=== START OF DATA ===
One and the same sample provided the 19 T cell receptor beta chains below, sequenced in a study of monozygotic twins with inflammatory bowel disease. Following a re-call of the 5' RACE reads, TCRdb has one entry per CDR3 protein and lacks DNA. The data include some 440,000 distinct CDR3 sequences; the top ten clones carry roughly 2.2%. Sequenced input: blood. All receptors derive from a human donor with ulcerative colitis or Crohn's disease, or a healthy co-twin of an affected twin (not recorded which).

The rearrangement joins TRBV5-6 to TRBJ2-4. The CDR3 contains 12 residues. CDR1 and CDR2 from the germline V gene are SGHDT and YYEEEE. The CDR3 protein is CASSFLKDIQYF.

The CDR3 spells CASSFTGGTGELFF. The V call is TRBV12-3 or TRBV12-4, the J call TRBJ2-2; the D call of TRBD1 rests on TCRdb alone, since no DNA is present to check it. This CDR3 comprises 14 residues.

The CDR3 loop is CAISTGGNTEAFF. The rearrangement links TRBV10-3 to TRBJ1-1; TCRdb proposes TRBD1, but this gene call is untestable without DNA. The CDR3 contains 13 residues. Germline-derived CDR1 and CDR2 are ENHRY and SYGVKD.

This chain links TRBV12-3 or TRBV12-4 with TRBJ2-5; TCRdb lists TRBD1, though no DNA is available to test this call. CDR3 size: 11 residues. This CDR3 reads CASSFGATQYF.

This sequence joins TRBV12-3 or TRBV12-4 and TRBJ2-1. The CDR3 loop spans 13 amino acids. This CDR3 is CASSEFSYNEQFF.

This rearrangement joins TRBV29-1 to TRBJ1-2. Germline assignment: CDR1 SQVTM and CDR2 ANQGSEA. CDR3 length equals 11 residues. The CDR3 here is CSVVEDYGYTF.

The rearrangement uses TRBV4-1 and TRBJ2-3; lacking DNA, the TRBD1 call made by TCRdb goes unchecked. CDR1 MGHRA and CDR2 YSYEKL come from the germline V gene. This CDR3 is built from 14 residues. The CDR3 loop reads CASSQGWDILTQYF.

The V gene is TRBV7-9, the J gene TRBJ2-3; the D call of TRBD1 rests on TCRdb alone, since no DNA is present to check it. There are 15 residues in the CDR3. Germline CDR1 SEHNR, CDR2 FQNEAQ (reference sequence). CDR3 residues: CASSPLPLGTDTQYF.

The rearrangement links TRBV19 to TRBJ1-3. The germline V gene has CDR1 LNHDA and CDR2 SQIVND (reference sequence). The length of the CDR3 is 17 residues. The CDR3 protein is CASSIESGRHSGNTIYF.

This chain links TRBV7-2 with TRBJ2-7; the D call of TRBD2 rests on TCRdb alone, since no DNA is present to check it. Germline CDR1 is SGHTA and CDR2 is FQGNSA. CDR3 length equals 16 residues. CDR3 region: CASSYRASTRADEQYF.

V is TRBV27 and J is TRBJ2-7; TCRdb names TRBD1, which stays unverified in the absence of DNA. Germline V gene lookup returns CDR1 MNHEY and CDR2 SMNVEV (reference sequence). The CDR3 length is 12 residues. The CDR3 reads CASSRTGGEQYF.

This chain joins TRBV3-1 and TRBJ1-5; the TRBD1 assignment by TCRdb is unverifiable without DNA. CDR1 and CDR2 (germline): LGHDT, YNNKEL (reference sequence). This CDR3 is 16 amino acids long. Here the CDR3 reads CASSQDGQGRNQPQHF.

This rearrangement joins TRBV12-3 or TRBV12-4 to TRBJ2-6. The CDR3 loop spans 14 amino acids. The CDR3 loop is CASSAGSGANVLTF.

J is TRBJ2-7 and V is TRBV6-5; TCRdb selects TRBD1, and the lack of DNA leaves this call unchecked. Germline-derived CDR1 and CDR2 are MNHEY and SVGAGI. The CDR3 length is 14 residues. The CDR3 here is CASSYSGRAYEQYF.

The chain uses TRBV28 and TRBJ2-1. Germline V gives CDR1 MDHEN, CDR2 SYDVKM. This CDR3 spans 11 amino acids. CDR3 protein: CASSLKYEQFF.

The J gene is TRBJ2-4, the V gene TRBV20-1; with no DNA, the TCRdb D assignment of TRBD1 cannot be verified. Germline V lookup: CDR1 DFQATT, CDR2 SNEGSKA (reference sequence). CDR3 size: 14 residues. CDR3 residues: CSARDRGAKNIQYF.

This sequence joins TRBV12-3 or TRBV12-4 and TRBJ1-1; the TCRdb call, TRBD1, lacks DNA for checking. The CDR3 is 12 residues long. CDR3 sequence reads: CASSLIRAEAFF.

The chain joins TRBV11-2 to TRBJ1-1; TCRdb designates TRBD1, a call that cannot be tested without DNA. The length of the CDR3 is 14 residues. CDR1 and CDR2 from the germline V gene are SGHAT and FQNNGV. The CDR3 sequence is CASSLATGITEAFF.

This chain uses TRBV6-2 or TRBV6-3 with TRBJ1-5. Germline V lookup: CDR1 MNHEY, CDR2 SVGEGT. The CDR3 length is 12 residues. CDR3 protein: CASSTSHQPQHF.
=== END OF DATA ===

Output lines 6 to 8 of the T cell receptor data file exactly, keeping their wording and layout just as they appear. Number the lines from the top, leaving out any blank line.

This sequence joins TRBV12-3 or TRBV12-4 and TRBJ2-1. The CDR3 loop spans 13 amino acids. This CDR3 is CASSEFSYNEQFF.

This rearrangement joins TRBV29-1 to TRBJ1-2. Germline assignment: CDR1 SQVTM and CDR2 ANQGSEA. CDR3 length equals 11 residues. The CDR3 here is CSVVEDYGYTF.

The rearrangement uses TRBV4-1 and TRBJ2-3; lacking DNA, the TRBD1 call made by TCRdb goes unchecked. CDR1 MGHRA and CDR2 YSYEKL come from the germline V gene. This CDR3 is built from 14 residues. The CDR3 loop reads CASSQGWDILTQYF.